2014 newsmaker: Rose of Tralee Maria Walsh

‘It became a conversation point for young people not comfortable talking about their sexuality’

Rose of Tralee: Maria Walsh after her victory. Photograph: Domnick Walsh/Eye Focus

Rose of Tralee: Maria Walsh after her victory. Photograph: Domnick Walsh/Eye Focus


Maria Walsh is still adjusting to the pace of being the Rose of Tralee. In the past four months she has visited impoverished children in Kolkata, helped to build schools in South Africa and met more people than she could have ever imagined.

Acting as an ambassador for the festival, she says, gives her the chance to celebrate Irish communities abroad and set an example as a nondrinking volunteer with an exceptional work ethic.

But Walsh realised that her coronation may be notable for another reason when, shortly after winning the festival, a reporter asked if the 27-year-old would be comfortable announcing that she was the first gay Rose of Tralee.

“I’ve been living as an openly gay person for nearly three years,” says Walsh, a studio manager for the clothing brand Anthropologie in Philadelphia.

“My only concern [with the story] was my parents, because, like any child, you want them to feel secure – as I’m sure they felt about me. I remember both my parents saying, ‘Are you sure, Maria? When this comes out it’s going to be everywhere.’ But we all felt good about it. The Rose of Tralee committee supported me, and I was delighted at how it came out.”

Someone’s sexuality needn’t be headline news, as many observed, but the reaction proved notable for the widespread goodwill Walsh received.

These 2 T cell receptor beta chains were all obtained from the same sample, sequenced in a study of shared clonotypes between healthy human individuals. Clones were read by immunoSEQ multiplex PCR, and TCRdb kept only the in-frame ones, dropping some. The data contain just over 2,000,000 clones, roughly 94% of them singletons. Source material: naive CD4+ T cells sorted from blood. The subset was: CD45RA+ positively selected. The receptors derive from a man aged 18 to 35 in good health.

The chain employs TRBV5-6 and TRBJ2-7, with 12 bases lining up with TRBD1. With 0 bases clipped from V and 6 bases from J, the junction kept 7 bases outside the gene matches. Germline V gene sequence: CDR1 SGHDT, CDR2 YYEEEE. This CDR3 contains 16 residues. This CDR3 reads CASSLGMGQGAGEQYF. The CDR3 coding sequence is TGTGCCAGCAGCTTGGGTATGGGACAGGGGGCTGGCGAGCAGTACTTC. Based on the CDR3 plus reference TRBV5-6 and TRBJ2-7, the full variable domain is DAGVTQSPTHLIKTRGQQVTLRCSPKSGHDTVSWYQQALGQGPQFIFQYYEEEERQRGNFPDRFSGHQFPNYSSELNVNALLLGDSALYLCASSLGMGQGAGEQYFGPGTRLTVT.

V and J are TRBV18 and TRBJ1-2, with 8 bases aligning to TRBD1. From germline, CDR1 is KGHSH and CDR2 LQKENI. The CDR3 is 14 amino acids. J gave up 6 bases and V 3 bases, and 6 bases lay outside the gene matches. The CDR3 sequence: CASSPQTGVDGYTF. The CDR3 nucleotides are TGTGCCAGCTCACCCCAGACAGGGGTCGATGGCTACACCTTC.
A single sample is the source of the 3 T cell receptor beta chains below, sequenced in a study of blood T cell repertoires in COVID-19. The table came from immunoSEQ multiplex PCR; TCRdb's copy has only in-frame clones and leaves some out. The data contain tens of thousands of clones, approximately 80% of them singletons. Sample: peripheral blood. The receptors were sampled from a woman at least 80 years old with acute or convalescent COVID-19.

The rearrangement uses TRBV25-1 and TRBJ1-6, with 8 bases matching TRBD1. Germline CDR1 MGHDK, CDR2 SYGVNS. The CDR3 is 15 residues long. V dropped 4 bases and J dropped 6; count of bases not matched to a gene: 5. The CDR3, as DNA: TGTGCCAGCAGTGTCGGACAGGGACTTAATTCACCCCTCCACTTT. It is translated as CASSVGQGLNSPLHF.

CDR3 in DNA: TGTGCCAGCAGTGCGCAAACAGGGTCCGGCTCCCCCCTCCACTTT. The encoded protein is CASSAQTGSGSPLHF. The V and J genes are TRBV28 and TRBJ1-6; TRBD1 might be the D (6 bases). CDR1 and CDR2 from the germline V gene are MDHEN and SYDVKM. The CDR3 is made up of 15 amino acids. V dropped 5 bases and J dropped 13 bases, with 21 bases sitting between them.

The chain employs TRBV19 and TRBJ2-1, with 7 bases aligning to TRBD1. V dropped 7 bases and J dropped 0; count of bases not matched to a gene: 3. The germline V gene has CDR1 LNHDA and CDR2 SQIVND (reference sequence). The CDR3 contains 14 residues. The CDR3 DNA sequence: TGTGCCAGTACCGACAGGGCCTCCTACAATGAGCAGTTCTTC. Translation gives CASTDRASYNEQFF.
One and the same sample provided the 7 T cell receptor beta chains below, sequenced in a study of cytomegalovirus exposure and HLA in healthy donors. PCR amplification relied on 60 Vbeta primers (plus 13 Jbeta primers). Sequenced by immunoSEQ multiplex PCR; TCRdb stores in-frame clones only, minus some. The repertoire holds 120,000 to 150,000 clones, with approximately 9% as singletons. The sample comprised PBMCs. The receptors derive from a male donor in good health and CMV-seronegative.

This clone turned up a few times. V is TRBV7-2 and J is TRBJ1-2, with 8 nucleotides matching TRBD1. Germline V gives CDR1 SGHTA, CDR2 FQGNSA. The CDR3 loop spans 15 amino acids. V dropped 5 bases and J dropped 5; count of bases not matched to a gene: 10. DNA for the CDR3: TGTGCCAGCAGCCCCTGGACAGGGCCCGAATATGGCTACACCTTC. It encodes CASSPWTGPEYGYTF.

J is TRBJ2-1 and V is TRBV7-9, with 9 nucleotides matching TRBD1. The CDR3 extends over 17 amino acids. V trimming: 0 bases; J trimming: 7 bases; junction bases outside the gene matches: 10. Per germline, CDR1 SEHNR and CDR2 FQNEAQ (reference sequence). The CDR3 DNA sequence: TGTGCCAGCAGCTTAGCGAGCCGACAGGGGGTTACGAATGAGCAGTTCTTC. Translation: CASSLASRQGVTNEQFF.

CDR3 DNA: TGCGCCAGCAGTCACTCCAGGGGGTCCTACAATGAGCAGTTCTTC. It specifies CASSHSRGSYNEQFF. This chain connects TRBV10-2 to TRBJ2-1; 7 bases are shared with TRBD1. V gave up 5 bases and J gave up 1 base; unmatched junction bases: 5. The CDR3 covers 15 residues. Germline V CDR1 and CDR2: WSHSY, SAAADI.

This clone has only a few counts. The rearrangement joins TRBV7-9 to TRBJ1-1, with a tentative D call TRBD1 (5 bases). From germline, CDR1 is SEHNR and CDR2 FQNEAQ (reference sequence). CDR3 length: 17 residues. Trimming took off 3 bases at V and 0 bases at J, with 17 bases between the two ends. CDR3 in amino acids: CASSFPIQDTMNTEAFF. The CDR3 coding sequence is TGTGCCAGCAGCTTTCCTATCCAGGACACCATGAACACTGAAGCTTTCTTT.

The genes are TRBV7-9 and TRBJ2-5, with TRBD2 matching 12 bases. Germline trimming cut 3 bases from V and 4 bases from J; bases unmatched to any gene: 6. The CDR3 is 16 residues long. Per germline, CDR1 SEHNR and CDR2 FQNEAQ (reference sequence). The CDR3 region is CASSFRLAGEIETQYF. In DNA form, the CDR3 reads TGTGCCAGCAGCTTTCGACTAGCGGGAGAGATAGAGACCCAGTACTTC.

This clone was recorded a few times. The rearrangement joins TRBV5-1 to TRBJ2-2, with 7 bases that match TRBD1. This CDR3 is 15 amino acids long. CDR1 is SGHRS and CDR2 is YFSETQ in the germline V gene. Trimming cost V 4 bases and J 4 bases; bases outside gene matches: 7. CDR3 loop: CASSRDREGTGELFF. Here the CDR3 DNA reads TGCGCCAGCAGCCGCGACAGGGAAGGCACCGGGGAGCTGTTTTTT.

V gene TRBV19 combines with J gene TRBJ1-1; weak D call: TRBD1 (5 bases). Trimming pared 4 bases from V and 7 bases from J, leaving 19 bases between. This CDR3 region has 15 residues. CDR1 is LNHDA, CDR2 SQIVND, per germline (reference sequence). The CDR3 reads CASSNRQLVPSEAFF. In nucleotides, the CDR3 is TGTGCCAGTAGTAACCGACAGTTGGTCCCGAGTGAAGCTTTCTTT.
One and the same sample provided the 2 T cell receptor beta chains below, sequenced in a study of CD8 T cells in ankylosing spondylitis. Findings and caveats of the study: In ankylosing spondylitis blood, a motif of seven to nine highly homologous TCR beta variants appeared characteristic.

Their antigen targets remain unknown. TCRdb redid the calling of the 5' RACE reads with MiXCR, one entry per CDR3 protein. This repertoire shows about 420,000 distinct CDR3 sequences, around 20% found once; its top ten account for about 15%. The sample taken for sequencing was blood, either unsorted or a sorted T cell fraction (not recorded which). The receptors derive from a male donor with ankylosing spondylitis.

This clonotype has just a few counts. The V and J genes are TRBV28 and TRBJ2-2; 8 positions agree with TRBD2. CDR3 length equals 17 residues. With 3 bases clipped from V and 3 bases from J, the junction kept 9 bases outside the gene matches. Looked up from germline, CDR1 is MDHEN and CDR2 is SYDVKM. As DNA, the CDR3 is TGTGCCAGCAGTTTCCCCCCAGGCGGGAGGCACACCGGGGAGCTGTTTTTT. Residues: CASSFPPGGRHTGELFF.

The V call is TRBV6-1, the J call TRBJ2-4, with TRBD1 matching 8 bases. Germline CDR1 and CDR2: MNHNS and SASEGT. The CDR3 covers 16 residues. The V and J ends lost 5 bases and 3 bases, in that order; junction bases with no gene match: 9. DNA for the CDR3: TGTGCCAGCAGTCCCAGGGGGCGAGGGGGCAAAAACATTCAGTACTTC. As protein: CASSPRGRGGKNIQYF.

“The positives overwhelmingly outweighed the negatives,” she says. “So many people reached out. I’ve gotten handwritten letters to my workplace. My parents got phone calls and were stopped on the street just so people could say ‘Fair play’.

“I’ve been inundated with messages saying that it became a conversation point for younger people who are not [otherwise] comfortable talking about their sexuality with family or friends.”

Walsh appreciates that, from an outsider’s perspective, the Rose of Tralee may have appeared more relevant following the attention that surrounded this year’s festival. But she says that if you ask anyone on the inside, such as the 200,000 people who attend every year, they’ll know it simply shed light on something that already existed.

“The Rose of Tralee is always looking for ways to celebrate women, and it’s far more modern than people give it credit for,” she says. “Some people don’t see that. I understand the Father Ted-isms, but if calling us ‘lovely ladies’ is the most negative thing someone can say about the festival, then I’ll take that.”